• This undated handout image provided by Science and the University of Tokyo shows infectious particles of the avian H7N9 virus emerging from a cell.

    Audio What's the Matter?

    From the very big to the very small, everything in our universe is made up of matter. Matter is one of those very hardworking words that you need to master ... no matter what. We will get you to the hear of the matter with this Words and Their Stories. More

  • Cambodia's Prime Minister Hun Sen (L) stretches to shake hands with China's President Xi Jinping before a meeting at the Great Hall of the People in Beijing, November 7, 2014. REUTERS/Jason Lee/POOL

    Audio Cambodian Opposition Criticize Dependence on Chinese Aid

    China’s government recently promised more than $500 million in aid to Cambodia. Cambodian officials say they need about $1 billion in foreign aid each year to operate the government. Opposition members are worried about the country becoming too dependent on aid money from China. More

  • Obama Immigration

    Video Republicans Promise to Fight Obama on Immigration

    Republican Party lawmakers are promising to fight President Barack Obama’s executive order on immigration. The order protects millions of people who have been living in the United States illegally. The president’s announcement immediately angered Republicans in the U.S. Congress. More

Featured Stories

  • Jonathan Evans Performs with Bonerama

    Video With Bonerama, Three Trombones Lead the Big Parade

    The New Orleans-based group brings together funk, rock, blues and jazz, creating a gumbo for the ears. Bonerama has horns like many bands. But, unlike most groups, the trombone players lead this band. Reporter Jonathan Evans performed with the band and wrote about it for American Mosaic. More

  • A line from Abraham Lincoln's Gettysburg Address is displayed at the Lincoln Memorial in Washington, DC.

    Audio Lincoln's Words at Gettysburg Still Have Meaning

    On November 19, 1863, President Abraham Lincoln said no one would remember his speech at a battlefield cemetery in Gettysburg, Pennsylvania. But Lincoln’s Gettysburg Address remains one of the most important speeches in U.S. history. More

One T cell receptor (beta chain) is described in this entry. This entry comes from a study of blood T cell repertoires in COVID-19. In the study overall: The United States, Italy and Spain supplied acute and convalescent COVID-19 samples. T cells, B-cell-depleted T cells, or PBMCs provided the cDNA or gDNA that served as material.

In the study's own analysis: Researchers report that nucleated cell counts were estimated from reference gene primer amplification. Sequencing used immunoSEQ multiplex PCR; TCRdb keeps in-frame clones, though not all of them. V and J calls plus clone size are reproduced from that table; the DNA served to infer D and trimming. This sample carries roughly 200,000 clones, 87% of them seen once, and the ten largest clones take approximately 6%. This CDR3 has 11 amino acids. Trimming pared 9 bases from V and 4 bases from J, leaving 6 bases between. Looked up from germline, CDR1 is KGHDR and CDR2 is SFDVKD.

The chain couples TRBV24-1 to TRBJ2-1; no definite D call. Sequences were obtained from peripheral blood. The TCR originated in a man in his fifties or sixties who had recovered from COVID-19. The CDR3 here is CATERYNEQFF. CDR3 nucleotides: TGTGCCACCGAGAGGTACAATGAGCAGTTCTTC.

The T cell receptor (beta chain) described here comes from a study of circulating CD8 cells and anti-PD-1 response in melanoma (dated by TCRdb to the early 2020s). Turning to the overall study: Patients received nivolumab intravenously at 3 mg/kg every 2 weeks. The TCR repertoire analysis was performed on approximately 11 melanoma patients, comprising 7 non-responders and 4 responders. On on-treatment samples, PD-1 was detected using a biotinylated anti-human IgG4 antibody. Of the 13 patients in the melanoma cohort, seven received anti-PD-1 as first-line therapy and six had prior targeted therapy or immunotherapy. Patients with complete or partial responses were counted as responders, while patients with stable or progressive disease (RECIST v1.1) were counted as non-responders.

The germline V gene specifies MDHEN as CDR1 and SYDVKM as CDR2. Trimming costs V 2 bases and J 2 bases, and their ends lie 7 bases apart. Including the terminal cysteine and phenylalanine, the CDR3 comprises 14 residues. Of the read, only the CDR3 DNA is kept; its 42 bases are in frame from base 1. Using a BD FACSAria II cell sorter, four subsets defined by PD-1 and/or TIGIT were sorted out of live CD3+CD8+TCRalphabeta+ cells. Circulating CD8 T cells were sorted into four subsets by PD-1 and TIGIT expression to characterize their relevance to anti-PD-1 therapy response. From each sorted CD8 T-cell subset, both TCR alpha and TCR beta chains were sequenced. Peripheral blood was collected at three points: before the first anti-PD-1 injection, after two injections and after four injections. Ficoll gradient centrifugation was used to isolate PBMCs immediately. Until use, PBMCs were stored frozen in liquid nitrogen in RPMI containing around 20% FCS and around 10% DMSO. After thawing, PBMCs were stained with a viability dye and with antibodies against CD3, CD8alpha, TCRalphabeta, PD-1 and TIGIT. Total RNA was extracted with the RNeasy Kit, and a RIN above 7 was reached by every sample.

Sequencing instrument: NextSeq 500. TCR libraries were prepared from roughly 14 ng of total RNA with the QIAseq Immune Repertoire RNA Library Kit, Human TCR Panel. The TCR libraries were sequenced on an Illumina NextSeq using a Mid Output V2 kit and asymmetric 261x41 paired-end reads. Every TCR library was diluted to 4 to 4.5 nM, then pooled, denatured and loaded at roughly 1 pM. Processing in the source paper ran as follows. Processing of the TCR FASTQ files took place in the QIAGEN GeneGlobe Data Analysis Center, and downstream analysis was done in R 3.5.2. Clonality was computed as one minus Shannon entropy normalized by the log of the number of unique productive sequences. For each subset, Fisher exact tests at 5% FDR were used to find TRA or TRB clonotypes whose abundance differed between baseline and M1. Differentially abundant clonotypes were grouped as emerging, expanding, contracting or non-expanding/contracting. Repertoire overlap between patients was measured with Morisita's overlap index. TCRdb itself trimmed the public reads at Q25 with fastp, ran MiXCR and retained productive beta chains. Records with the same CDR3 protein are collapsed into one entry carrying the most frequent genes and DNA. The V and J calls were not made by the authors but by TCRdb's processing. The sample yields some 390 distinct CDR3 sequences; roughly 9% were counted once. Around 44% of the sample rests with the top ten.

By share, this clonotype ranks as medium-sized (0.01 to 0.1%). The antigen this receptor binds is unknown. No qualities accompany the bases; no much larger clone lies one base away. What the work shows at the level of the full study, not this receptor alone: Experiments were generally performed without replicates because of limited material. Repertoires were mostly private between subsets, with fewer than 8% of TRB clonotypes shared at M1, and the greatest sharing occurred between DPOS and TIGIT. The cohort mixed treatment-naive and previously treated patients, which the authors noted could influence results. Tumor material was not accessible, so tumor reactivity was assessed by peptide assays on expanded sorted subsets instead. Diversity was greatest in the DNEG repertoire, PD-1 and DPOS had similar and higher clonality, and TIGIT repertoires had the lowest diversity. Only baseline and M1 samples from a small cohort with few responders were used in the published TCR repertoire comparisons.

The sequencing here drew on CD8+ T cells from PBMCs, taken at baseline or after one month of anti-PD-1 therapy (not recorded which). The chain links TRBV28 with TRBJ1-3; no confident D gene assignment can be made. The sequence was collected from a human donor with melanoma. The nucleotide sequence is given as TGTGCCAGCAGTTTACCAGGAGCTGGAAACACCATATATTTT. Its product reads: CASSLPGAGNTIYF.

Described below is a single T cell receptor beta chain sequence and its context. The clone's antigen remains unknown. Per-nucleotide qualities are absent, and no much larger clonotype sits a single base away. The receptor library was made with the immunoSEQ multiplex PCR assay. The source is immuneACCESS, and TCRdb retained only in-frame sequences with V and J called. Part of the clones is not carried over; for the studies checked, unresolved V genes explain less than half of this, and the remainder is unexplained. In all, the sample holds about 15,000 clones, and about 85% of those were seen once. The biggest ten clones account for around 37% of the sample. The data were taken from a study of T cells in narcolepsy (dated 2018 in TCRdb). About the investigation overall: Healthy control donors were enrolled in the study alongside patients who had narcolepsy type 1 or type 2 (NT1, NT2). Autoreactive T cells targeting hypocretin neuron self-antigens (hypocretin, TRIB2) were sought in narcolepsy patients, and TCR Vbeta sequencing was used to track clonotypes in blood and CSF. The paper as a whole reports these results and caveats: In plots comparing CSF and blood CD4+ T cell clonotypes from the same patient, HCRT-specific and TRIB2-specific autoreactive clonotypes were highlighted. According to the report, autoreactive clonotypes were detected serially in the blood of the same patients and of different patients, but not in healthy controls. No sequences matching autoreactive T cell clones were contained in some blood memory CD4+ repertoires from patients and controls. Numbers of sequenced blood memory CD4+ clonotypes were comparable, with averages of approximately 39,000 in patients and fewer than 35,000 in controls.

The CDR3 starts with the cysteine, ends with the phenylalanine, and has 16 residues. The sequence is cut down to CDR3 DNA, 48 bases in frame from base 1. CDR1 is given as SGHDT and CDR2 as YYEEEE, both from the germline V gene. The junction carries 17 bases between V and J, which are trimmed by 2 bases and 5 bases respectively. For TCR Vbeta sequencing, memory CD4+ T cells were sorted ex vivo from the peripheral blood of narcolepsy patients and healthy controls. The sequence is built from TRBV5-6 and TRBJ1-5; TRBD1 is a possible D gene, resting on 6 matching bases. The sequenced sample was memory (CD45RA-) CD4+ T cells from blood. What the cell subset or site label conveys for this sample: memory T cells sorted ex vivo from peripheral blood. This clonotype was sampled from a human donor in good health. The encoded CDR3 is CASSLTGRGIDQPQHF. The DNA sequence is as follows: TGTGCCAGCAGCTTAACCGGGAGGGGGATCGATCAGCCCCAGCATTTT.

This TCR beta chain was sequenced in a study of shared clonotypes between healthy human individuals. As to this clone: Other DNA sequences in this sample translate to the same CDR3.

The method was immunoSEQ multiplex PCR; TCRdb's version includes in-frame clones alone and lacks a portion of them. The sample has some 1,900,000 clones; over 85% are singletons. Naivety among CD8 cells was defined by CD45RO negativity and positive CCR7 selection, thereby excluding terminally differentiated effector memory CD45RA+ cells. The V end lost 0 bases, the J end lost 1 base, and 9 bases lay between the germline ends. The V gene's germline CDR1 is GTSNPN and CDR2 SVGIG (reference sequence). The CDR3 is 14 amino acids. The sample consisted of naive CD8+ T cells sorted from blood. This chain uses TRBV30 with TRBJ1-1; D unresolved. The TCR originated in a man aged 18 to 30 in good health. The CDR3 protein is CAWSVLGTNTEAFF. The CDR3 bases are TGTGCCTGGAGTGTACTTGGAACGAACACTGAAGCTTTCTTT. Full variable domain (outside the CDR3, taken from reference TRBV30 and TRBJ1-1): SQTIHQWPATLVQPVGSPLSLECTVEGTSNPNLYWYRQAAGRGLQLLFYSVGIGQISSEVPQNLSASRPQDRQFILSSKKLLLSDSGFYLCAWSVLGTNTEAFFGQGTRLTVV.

• PLASTIC DREAMS

    Audio Surgery Safaris: Looking for the Perfect Body

    Many people these days are going as far as South Africa to get their version of perfection. People from across Africa and the world come for so-called “surgery safaris.” There are no animals to see on these safaris. The visitors instead look for smaller stomachs, firmer bottoms or perhaps new eye. More

  • Video South Korea Attempting to Reuse More E-Waste

    South Korea is dealing with increasing amounts of waste from electronic devices. These useless or unwanted parts are often called “e-waste.” . The city of Seoul throws out about 10 tons of e-waste each year. Some local governments in South Korea are creating special "e-waste" recycling programs. More

  • FILE - Brittany Maynard, shown with her Great Dane puppy, Charlie, took a lethal dose of medication prescribed by a doctor in Oregon on Saturday. Maynard was battling brain cancer.

    Video Should You Have the Right to Die?

    The recent case of a 29 year old woman with brain cancer has again raised questions about the right to die. Americans are divided on whether doctors should be able to give deathly sick patients drugs to end their lives. Only four U.S states permit doctor, or physician, assisted suicide. More